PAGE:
The Artificial White Man

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He questions the wisdom of African-American children banking on sports or pop music careers when, "One in a million kids will make it to the NBA; far fewer will become rap stars." Crouch calls following such a course, "an enormous, tragic fantasy," for it is typically undertaken "with nothing to fall back on, no preparation for gainful employment, no intellectual engagement."

       No stranger to controversy, Stanley Crouch remains one of the most thought-provoking social commentators around, if only because he's willing to tackle any subject with a brutal honesty rarely shared in polite company.
 Stanley is also a novelist and syndicated columnist, and his latest opus is The Artificial White Man: Essays on Authenticity.
       The author is a frequent commentator on pop culture. He has been a familiar face on TV as of late, where he can be found delivering caustic diatribes bemoaning the moral depravity of the Hip-Hop Generation. He seems to take as much flak from the left as from the right, almost welcoming the criticism by refusing to adopt politically-correct positions for the sake of audience sympathy. 
       His new book is comprised of 9 argumentative essays examining the issue of authenticity in America, primarily in terms of race, the arts and the media.  In the process, the author scrutinizes cultural icons like Michael Jackson, Quentin Tarantino, Ernest Hemingway, pro athletes and, of course, his pet peeve, gangsta rappers ("spiritual maggots climbing from the project garbage cans of the nation").
        He questions the wisdom of African-American children banking on sports or pop music careers when, "One in a million kids will make it to the NBA; far fewer will become rap stars."  Crouch calls following such a course, "an enormous, tragic fantasy," for it is typically undertaken "with nothing to fall back on, no preparation for gainful employment, no intellectual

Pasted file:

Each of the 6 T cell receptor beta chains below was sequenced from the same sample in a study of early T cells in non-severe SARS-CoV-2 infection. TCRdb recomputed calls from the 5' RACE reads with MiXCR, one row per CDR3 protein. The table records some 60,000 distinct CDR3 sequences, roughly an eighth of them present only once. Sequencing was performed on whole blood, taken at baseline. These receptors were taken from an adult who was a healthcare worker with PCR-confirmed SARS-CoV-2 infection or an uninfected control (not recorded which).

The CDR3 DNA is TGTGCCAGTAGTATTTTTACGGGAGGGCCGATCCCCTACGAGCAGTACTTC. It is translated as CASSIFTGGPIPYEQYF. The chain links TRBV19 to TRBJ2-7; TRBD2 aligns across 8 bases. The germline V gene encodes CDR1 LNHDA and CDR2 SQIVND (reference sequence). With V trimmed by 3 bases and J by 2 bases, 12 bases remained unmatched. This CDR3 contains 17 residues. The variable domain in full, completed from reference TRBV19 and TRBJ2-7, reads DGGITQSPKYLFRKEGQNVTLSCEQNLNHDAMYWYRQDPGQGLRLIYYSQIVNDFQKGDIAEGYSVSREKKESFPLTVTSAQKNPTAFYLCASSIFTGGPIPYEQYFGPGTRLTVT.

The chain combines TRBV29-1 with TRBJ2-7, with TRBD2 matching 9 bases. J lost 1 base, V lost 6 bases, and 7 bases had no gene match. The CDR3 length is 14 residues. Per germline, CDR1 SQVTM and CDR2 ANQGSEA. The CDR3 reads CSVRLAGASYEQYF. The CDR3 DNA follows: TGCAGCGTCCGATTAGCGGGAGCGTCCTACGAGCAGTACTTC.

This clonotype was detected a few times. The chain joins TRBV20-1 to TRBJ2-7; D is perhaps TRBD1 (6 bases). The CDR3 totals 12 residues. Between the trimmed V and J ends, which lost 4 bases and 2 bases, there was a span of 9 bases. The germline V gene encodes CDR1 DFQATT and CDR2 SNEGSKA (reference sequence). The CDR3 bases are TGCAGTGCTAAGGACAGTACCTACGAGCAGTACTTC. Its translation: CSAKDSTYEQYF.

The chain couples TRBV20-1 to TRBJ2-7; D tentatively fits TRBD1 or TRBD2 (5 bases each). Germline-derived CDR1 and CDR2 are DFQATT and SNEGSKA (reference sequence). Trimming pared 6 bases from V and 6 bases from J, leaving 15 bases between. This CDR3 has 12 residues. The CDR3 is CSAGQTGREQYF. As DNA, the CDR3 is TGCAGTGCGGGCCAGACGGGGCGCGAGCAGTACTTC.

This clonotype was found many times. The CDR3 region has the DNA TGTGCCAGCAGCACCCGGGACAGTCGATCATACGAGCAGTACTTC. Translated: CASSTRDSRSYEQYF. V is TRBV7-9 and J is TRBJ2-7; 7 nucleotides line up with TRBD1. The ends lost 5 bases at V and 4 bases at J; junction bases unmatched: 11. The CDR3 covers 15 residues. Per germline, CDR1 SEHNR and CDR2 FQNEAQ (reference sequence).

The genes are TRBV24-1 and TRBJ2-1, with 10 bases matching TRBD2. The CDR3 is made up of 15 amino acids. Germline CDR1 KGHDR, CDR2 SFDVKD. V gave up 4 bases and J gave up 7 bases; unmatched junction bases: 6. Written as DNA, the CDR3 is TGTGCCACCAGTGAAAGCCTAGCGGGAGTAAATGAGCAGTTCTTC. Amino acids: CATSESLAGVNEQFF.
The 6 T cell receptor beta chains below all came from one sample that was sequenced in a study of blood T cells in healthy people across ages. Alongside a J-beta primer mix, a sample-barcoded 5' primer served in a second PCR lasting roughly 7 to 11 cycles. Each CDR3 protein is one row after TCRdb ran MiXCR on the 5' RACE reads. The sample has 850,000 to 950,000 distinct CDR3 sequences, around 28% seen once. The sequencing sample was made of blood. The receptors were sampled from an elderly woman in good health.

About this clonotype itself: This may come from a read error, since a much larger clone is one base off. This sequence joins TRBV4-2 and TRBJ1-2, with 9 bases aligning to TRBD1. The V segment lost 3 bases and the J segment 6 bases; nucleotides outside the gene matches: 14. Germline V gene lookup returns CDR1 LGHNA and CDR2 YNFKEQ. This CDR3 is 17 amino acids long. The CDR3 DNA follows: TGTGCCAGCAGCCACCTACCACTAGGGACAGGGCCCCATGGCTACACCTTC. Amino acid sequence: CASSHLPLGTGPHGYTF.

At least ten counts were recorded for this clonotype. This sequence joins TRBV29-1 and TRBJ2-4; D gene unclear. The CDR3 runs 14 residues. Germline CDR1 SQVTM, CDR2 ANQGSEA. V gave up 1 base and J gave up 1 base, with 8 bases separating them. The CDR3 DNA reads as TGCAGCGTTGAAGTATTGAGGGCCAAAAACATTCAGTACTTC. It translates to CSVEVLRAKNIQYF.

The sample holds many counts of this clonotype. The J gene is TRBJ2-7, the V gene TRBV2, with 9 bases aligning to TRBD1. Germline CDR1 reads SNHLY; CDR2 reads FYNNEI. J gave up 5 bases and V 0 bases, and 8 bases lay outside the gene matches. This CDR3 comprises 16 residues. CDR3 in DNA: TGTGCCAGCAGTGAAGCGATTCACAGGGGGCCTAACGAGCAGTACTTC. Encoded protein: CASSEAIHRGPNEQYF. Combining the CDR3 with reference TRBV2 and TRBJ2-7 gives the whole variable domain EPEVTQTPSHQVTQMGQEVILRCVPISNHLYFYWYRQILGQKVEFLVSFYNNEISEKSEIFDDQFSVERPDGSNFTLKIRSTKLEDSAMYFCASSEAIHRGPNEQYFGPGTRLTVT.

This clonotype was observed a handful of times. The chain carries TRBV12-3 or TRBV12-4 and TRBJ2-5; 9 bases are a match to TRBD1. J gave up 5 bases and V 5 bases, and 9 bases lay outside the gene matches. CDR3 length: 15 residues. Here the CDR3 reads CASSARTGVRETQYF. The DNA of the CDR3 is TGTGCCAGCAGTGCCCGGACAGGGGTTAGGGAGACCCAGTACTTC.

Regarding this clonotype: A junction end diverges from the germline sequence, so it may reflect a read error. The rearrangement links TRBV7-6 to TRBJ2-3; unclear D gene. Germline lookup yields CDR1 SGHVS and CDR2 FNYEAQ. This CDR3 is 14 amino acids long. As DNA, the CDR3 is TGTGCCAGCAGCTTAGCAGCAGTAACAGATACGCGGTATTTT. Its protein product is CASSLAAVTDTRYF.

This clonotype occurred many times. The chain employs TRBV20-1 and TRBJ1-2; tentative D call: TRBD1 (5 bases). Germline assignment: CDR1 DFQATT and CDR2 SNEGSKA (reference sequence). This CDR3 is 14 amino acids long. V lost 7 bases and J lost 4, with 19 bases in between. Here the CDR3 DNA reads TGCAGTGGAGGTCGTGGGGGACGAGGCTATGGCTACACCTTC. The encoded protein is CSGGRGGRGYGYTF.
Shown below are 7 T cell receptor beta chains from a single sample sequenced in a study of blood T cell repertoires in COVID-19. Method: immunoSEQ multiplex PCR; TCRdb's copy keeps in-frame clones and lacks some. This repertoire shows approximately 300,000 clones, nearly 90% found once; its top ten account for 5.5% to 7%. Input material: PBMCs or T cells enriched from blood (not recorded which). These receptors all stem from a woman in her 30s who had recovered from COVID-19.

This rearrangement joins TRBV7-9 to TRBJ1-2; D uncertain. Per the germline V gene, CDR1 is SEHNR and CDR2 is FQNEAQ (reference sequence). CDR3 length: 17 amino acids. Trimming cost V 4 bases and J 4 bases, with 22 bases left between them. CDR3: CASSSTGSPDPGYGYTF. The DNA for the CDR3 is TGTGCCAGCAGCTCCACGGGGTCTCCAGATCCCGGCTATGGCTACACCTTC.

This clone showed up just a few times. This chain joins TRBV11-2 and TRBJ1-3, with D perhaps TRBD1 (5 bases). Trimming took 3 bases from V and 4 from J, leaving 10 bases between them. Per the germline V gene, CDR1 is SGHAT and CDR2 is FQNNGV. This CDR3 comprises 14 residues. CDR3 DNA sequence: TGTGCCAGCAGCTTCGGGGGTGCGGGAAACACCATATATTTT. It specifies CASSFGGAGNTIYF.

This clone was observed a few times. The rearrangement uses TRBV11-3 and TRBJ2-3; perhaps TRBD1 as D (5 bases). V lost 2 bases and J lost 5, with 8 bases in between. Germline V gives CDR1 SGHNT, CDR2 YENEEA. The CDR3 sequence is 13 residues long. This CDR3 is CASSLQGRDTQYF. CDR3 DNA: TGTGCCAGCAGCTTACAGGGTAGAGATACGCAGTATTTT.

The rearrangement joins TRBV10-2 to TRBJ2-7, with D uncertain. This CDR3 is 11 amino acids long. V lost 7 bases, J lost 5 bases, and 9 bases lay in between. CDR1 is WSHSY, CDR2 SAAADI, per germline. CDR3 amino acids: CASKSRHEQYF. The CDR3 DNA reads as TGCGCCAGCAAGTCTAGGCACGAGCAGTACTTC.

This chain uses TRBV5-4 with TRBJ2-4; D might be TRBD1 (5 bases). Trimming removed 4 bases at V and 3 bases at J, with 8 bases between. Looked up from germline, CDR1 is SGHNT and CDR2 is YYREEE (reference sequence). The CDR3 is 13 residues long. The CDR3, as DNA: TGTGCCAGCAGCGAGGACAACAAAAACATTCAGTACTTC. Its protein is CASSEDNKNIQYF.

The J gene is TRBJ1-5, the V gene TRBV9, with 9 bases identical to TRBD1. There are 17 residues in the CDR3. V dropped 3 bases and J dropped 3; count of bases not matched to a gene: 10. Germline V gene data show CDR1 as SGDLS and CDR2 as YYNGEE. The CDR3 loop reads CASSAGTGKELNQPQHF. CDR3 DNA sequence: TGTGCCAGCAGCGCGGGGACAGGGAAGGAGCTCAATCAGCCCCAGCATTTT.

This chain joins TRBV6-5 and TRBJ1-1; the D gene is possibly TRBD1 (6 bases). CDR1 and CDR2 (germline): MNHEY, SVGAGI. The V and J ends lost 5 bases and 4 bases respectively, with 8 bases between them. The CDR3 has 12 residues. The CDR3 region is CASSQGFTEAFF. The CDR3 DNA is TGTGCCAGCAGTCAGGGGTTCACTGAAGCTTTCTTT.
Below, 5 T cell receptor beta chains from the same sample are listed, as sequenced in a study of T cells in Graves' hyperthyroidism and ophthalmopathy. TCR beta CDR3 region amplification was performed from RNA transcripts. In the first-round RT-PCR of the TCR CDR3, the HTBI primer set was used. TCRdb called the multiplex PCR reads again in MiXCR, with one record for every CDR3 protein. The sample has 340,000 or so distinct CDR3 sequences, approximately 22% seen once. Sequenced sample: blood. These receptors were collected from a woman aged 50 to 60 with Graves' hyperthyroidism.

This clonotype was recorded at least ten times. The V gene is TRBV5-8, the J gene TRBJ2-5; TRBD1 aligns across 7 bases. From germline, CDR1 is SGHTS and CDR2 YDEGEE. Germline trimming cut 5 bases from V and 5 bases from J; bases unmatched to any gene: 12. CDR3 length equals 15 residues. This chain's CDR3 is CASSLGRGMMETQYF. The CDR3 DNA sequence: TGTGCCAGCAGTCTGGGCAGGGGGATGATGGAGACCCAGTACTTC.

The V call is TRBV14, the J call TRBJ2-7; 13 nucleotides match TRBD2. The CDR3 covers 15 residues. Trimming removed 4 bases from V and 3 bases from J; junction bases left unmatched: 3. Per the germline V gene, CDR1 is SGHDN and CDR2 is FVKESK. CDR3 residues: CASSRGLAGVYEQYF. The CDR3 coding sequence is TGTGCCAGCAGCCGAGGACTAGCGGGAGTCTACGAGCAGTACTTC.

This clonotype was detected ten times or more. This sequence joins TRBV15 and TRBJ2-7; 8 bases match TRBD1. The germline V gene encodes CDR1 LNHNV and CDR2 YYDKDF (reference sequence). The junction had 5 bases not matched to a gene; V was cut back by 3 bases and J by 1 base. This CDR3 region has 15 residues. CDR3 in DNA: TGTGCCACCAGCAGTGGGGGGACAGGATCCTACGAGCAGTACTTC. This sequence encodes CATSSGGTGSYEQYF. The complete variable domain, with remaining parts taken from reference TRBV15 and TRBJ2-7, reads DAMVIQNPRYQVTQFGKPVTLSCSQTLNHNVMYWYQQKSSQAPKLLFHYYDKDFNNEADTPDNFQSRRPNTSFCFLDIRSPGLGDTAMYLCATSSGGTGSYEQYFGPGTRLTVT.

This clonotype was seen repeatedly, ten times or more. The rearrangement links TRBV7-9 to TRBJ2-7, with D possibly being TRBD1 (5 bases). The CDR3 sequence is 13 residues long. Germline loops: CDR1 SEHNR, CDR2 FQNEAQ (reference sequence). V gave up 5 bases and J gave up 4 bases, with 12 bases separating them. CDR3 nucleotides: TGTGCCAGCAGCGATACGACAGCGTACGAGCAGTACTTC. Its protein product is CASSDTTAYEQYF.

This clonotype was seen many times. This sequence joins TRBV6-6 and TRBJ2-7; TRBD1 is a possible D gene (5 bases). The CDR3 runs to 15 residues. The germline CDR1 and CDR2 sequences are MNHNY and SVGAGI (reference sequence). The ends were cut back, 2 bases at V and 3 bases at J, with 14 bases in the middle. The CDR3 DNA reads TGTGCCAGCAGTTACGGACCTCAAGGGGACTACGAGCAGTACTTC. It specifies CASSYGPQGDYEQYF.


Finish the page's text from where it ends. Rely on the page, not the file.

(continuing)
engagement."
        Most compelling is his almost sympathetic dissection of Michael Jackson, whose bizarre behavior and transformation he labels as "no less absurd" than light-skinned West Indians presuming to speak about what it is like to be African-American. Minimizing the Prince of Pop's purported pedophilia, he concludes that the reason why Michael finds himself under fire is racism in the recording industry.
        Though it's often impossible to sense whether the author means what he says, or if he's merely trying to get a rise out of the reader, The Artificial White Man grades out highly, if only for offering endlessly refreshing takes on some age-old stand-offs.
 
The Artificial White Man
Essays on Authenticity
By Stanley Crouch
244 pp.                                                                     
Hardcover, $24.
ISBN: 0-465-01515-8

Excerpts From a chapter entitled Blues at the Top:

"I find it odd that so much is made of the many Jews at high levels of the music or movie business. Jewish executives, like black basketball players, represent far, far less than 1 per cent of their people.
        Jews seem to run most of the entertainment business- but you're talking no more than 50 to 100 people in top executive positions, almost all of whom would no doubt cut the throats of the rest. After all, they are in business.
        When [Michael] Jackson used the lyrics, 'Jew me, sue me' and  'Kick me, kike me,' the Anti-Defamation League protested. He apologized and was ordered to do another version."
        The [incident] left some black people seething. 'These Jews don't care about all the product calling people niggers and bitches and hos.' While that may be true, one should not naively assume that black record producers such as Russell Simmons or Suge Knight are concerned about it.
        The denigration of black people is far from over."

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